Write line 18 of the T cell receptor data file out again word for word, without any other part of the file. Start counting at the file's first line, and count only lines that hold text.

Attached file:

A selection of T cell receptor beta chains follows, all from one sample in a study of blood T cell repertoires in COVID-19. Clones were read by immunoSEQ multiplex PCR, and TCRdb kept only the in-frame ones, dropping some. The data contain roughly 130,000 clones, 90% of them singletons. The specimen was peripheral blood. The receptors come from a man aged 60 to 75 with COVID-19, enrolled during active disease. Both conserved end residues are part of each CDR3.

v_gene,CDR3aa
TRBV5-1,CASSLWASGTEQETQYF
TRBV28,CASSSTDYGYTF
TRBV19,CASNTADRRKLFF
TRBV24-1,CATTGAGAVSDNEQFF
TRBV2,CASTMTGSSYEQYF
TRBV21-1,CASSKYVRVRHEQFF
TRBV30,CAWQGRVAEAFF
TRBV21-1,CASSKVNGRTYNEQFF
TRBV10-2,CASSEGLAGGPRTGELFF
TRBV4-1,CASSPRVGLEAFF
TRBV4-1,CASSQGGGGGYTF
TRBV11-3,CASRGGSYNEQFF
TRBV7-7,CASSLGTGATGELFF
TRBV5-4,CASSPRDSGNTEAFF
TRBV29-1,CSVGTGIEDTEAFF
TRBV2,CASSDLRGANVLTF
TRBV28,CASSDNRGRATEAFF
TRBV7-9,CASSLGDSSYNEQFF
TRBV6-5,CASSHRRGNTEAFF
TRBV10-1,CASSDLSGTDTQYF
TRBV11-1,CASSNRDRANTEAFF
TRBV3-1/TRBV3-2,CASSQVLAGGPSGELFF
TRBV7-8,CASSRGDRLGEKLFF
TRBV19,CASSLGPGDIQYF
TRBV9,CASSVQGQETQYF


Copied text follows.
TRBV2,CASSDLRGANVLTF